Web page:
Detailed biopsy pathologic features as predictive factors for initial reclassification in prostate cancer patients eligible for active surveillance - Abstract

OBJECTIVE:To evaluate the impact of detailed biopsy characteristics such as positive cores location or multifocality on the risk of initial reclassification in prostate cancer (CaP) patients eligible for active surveillance (AS).

MATERIALS AND METHODS: We reviewed data from 300 consecutive men eligible for AS (PSA ≤ 10 ng/ml, clinical stage T1c, Gleason score ≤ 6, < 3 positive cores, extent of cancer in any core < 50%) who have undergone a radical prostatectomy (RP). Reclassification was defined as upstaged disease and/or upgraded disease in RP specimens.

RESULTS: Biopsy features showed 36% of CaP involving 2 cores and a mean total tumor length of 2.63 mm. The 2 most frequently positive sites were base and apex. Mean total tumor length was significantly associated with upgraded disease (P = 0.025). In a multivariate model taking into account PSA, PSAD, number of positive cores and total tumor length, a total tumor length > 5 mm were independently predictor for a upgraded disease (OR 1.93, P = 0.046). The number, the multifocality and the bilaterality of positive cores were not associated with reclassification. Upgraded disease was significantly less reported in case of positivity at midline zone compared with positivity at base, apex, or transition zone (P = 0.013).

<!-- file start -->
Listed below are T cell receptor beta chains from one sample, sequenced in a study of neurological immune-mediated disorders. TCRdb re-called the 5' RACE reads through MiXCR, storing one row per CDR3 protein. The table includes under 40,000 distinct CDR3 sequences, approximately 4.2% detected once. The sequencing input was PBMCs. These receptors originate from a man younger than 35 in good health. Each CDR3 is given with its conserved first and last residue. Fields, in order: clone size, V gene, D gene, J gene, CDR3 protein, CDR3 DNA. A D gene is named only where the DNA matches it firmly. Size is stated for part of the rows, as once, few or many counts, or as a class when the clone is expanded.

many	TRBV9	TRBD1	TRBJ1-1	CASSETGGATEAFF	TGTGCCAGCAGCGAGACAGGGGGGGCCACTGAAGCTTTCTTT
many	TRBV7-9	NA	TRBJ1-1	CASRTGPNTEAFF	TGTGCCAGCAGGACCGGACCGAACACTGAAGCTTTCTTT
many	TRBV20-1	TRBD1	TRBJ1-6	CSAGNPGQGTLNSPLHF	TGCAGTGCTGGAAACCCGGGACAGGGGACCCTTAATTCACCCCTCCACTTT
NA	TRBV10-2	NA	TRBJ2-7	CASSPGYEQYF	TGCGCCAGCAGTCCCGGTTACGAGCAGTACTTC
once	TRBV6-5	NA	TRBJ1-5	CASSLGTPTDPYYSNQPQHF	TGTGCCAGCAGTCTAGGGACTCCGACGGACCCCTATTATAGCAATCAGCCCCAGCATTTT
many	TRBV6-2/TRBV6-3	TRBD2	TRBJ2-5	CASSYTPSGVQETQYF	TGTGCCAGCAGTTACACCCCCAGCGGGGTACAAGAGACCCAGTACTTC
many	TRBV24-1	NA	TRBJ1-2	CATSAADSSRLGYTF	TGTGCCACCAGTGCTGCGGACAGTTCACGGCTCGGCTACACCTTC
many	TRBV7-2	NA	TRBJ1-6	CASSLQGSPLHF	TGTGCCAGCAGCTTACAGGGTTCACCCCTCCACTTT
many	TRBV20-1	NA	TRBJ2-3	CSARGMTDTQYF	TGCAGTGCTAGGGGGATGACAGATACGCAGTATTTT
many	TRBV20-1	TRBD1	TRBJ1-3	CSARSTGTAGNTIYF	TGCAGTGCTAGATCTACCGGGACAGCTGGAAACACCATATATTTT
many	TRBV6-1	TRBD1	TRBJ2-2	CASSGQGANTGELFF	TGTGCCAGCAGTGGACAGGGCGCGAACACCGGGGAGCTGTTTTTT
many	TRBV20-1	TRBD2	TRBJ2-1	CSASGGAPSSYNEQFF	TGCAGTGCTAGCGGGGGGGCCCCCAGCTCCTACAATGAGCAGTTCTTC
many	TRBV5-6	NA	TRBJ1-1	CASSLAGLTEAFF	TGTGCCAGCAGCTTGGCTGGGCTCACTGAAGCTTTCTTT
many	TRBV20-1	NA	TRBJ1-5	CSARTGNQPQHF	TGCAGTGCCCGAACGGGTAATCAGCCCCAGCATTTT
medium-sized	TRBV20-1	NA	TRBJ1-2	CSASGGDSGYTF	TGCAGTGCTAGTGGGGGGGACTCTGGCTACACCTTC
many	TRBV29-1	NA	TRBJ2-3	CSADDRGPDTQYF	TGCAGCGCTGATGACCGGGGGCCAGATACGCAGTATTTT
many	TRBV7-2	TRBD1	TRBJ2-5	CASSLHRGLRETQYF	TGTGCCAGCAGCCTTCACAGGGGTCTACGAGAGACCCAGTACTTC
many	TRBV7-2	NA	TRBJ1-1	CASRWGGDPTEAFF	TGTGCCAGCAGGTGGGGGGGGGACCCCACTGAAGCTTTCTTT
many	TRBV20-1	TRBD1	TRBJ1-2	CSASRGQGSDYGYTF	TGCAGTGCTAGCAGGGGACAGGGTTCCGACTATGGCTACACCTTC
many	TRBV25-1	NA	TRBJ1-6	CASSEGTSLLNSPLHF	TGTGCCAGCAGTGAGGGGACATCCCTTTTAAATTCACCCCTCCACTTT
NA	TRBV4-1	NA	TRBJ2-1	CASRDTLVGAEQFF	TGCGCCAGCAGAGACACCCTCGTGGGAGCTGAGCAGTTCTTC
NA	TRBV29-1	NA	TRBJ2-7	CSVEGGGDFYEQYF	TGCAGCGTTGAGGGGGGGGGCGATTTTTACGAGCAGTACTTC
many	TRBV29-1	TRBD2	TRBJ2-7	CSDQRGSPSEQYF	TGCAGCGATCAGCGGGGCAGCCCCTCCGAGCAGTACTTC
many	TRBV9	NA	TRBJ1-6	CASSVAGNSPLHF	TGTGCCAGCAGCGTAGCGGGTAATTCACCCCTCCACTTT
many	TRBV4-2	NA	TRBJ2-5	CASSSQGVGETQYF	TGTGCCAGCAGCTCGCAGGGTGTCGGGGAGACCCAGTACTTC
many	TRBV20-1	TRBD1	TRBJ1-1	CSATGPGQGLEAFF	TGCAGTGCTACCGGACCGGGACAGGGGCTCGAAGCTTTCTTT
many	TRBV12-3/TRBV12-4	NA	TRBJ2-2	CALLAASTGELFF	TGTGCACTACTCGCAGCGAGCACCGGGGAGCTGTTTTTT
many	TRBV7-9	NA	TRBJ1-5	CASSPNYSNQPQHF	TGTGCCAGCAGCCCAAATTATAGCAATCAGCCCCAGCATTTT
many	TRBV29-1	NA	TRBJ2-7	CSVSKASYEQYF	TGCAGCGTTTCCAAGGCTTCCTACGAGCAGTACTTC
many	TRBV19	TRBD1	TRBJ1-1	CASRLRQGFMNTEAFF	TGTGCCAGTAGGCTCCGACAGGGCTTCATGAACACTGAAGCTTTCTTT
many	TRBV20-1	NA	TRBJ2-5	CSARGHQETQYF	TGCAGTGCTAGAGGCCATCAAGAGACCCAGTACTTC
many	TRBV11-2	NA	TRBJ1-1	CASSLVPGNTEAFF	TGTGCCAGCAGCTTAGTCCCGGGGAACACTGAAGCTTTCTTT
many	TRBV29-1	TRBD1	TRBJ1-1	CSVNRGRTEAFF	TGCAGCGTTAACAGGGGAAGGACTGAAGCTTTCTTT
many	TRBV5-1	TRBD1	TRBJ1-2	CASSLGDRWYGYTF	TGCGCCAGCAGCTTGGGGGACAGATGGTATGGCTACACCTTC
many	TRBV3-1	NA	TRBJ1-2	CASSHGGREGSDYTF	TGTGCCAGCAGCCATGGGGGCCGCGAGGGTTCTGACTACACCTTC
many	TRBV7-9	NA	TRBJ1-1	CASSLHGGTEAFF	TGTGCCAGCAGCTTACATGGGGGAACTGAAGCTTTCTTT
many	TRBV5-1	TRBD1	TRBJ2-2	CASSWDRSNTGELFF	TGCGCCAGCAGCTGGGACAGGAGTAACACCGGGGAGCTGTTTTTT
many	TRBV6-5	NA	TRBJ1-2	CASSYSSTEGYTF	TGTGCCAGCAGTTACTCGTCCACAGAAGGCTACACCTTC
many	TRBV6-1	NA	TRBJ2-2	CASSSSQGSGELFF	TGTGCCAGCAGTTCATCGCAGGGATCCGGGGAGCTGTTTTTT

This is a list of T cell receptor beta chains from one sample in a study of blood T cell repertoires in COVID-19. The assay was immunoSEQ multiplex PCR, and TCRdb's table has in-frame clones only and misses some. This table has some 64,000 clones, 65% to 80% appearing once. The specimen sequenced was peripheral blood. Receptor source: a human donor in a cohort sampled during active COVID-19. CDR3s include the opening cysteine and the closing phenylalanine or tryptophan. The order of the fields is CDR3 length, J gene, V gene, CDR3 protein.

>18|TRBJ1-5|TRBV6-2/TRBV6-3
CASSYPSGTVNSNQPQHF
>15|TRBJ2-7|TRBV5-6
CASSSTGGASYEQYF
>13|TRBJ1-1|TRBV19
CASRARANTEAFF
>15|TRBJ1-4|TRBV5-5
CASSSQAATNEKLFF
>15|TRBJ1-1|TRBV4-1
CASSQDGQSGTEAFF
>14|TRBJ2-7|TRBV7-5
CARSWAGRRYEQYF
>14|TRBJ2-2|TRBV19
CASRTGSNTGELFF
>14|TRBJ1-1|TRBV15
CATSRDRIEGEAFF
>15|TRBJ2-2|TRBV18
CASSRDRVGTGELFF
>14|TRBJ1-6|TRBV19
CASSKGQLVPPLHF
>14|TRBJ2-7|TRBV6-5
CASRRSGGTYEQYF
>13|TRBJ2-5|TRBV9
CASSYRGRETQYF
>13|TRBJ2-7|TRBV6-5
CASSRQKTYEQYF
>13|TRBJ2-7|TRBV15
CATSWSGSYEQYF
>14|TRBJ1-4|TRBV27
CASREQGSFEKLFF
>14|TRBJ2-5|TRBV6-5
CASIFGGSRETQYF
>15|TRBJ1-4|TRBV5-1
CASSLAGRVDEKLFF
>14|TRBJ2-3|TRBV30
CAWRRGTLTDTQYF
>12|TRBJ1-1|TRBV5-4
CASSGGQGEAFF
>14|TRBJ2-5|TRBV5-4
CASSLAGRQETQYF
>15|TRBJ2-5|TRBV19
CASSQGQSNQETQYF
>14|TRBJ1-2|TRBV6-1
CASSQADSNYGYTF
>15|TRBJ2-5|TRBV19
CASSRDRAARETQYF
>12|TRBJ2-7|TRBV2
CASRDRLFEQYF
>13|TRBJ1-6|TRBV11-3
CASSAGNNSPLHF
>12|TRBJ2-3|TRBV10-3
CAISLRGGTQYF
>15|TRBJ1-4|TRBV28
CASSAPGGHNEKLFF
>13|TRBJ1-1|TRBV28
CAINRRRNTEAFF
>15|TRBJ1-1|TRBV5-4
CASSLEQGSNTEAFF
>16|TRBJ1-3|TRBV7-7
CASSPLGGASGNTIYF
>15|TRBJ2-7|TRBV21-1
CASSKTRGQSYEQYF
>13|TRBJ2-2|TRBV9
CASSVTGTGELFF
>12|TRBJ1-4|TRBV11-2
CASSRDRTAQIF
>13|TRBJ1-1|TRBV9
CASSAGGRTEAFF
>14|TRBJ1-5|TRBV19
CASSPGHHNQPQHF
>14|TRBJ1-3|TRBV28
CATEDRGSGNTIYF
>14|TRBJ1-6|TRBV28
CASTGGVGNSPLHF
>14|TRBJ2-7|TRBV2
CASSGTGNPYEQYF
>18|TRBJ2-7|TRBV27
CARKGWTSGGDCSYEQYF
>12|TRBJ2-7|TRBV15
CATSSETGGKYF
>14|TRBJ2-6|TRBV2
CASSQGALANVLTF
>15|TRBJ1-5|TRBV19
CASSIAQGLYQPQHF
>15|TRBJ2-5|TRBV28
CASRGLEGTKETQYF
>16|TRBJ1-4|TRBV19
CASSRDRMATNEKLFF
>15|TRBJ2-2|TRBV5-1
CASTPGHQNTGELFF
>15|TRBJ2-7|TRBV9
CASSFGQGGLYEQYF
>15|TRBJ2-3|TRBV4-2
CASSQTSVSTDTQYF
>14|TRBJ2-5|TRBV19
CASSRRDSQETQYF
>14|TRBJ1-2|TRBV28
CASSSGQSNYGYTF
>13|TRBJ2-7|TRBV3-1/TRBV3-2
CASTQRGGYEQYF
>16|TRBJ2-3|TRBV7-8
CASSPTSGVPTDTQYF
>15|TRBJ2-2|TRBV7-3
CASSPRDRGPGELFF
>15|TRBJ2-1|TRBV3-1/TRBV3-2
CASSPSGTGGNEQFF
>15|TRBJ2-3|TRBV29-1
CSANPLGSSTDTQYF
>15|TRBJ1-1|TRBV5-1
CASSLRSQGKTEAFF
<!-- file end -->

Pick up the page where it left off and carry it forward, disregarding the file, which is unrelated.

CONCLUSIONS: Detailed biopsy data provide additional information on the initial risk of reclassification in AS patients. Patients having a total tumor length < 5 mm and positive cores at midline zone are more likely to have favorable pathologic characteristics at diagnosis. These variables can be used for selection and monitoring improvement in AS programs.

Written by:
Ploussard G, de la Taille A, Terry S, Allory Y, Ouzaïd I, Vacherot F, Abbou CC, Salomon L. Are you the author?
INSERM U955 eq07 Departments of Urology and Pathology, APHP, CHU Henri Mondor, Créteil, France.

Reference: Urol Oncol. 2012 Jan 31. Epub ahead of print.
doi: 10.1016/j.urolonc.2011.12.018

PubMed Abstract
PMID: 22300755